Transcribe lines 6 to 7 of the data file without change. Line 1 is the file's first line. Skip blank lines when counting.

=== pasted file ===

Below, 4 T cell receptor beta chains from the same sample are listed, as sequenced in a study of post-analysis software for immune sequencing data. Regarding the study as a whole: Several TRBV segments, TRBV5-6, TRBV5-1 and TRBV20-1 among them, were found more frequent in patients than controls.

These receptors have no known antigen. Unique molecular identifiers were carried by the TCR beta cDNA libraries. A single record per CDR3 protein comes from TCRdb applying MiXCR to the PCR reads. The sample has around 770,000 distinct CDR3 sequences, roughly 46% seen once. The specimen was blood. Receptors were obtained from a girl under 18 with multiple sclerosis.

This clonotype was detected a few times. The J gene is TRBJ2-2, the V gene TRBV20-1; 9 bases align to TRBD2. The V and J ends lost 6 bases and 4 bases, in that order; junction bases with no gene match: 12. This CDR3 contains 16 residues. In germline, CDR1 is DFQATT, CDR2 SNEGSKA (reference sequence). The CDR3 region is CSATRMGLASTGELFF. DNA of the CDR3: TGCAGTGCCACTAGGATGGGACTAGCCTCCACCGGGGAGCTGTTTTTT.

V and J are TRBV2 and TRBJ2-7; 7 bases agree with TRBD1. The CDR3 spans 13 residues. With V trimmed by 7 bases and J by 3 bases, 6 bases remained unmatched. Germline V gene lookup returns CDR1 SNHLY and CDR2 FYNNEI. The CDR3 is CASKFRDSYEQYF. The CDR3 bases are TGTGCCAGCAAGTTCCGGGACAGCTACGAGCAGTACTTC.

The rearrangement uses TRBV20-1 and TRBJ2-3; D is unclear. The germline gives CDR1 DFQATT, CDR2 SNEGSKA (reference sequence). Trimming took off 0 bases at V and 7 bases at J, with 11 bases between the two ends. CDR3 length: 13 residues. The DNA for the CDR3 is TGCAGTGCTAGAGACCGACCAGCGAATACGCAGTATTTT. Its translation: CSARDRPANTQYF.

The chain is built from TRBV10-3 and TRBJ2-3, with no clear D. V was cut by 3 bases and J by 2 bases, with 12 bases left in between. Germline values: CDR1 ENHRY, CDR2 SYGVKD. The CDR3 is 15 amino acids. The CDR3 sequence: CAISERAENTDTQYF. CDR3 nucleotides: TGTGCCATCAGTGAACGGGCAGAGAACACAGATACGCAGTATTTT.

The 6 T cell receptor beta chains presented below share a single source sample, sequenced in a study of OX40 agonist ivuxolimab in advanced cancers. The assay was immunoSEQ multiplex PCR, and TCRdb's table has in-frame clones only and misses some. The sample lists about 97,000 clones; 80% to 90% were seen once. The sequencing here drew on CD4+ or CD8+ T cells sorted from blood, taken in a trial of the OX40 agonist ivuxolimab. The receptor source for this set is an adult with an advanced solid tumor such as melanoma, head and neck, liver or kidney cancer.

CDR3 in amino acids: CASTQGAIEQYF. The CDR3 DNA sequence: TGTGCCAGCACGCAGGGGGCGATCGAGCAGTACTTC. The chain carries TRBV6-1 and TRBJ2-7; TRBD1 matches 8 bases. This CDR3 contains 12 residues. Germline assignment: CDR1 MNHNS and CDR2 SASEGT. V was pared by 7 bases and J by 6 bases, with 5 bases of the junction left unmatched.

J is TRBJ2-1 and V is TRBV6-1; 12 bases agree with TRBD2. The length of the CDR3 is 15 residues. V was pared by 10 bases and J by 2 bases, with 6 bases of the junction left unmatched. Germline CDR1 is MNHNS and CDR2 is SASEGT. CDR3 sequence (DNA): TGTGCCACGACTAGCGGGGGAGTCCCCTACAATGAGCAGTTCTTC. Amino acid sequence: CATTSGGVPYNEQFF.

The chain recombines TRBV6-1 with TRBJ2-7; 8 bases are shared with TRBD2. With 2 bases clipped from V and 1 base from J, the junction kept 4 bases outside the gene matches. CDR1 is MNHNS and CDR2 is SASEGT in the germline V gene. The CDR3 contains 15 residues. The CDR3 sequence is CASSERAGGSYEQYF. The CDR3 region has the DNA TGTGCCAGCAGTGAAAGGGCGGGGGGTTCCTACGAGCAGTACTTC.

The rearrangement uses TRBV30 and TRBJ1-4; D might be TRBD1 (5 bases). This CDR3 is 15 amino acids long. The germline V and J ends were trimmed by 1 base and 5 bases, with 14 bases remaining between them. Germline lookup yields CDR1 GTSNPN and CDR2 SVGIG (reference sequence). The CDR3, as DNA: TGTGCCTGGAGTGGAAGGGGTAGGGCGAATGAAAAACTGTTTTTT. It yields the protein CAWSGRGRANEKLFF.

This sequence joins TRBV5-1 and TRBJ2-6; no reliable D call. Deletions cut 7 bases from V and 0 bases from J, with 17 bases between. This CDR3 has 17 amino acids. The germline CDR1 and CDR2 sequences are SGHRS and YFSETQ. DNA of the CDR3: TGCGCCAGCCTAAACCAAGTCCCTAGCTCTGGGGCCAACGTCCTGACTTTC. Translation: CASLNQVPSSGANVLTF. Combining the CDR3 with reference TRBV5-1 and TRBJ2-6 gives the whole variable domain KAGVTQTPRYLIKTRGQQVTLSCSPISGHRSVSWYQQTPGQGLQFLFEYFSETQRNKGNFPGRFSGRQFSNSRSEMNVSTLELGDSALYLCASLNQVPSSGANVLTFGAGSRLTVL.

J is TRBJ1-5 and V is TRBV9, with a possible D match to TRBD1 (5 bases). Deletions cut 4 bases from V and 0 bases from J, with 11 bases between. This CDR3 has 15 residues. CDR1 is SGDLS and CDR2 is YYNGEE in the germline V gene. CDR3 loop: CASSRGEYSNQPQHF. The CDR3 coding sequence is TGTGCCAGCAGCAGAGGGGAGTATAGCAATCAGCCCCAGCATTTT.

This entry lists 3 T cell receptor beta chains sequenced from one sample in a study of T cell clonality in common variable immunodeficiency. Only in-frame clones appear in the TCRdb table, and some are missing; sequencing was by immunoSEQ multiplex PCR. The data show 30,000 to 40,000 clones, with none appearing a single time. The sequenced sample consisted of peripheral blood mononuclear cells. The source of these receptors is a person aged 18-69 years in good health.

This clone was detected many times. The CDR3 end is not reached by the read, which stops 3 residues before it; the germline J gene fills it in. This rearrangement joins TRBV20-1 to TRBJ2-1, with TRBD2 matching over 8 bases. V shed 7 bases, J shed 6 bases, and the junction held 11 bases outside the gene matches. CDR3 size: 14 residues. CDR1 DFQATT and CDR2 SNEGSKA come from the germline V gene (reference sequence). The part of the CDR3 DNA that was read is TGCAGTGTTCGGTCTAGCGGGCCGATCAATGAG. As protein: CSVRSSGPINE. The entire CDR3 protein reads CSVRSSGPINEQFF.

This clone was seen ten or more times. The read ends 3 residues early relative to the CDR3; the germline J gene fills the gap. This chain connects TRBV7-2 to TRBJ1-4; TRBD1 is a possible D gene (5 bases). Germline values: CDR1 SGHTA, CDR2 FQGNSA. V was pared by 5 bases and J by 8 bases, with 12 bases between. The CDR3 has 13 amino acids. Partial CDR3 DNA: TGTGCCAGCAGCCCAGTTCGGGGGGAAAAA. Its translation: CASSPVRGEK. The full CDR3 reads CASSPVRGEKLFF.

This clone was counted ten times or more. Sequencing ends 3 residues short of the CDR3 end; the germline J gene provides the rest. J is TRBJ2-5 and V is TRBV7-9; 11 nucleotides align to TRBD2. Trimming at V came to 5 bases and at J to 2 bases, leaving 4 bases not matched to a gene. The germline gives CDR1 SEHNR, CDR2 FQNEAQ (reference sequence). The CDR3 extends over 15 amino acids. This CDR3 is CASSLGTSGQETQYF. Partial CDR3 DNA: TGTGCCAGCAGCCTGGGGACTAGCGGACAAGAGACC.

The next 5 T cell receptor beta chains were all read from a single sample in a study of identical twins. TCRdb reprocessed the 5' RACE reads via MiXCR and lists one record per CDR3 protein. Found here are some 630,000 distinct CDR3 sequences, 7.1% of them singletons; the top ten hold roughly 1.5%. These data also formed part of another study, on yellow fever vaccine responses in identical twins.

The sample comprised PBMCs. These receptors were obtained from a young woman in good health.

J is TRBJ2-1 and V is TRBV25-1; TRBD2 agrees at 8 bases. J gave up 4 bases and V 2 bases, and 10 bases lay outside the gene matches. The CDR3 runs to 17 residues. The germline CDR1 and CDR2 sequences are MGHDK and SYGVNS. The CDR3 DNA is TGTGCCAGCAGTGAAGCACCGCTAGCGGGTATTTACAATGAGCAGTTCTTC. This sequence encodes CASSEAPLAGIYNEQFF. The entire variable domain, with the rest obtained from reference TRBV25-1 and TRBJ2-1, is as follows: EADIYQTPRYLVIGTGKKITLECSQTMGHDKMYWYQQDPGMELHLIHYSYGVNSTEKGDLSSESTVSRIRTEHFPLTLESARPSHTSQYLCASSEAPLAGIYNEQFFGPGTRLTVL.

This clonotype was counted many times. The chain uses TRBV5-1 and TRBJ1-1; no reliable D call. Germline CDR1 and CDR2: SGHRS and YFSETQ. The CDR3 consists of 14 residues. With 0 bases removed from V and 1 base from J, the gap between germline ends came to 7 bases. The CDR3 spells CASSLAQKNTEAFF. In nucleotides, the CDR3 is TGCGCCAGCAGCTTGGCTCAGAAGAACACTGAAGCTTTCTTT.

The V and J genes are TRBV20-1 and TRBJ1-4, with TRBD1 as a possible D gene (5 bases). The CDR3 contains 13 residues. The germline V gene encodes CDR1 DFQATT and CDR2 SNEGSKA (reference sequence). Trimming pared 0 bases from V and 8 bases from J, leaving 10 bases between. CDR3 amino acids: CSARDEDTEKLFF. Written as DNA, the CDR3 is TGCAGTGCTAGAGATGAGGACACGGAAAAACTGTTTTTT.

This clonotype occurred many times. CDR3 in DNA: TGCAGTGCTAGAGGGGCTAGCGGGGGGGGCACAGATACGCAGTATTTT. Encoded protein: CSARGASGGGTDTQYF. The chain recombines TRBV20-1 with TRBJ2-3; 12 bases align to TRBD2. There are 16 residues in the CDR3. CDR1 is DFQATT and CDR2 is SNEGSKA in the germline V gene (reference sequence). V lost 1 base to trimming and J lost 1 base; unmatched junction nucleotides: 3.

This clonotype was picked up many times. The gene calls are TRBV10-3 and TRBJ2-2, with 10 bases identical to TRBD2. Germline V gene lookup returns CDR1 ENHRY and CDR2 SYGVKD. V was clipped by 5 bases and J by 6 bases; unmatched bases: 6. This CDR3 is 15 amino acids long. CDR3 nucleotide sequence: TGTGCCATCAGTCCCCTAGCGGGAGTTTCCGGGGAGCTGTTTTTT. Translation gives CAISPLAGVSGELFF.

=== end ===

The chain is built from TRBV10-3 and TRBJ2-3, with no clear D. V was cut by 3 bases and J by 2 bases, with 12 bases left in between. Germline values: CDR1 ENHRY, CDR2 SYGVKD. The CDR3 is 15 amino acids. The CDR3 sequence: CAISERAENTDTQYF. CDR3 nucleotides: TGTGCCATCAGTGAACGGGCAGAGAACACAGATACGCAGTATTTT.

The 6 T cell receptor beta chains presented below share a single source sample, sequenced in a study of OX40 agonist ivuxolimab in advanced cancers. The assay was immunoSEQ multiplex PCR, and TCRdb's table has in-frame clones only and misses some. The sample lists about 97,000 clones; 80% to 90% were seen once. The sequencing here drew on CD4+ or CD8+ T cells sorted from blood, taken in a trial of the OX40 agonist ivuxolimab. The receptor source for this set is an adult with an advanced solid tumor such as melanoma, head and neck, liver or kidney cancer.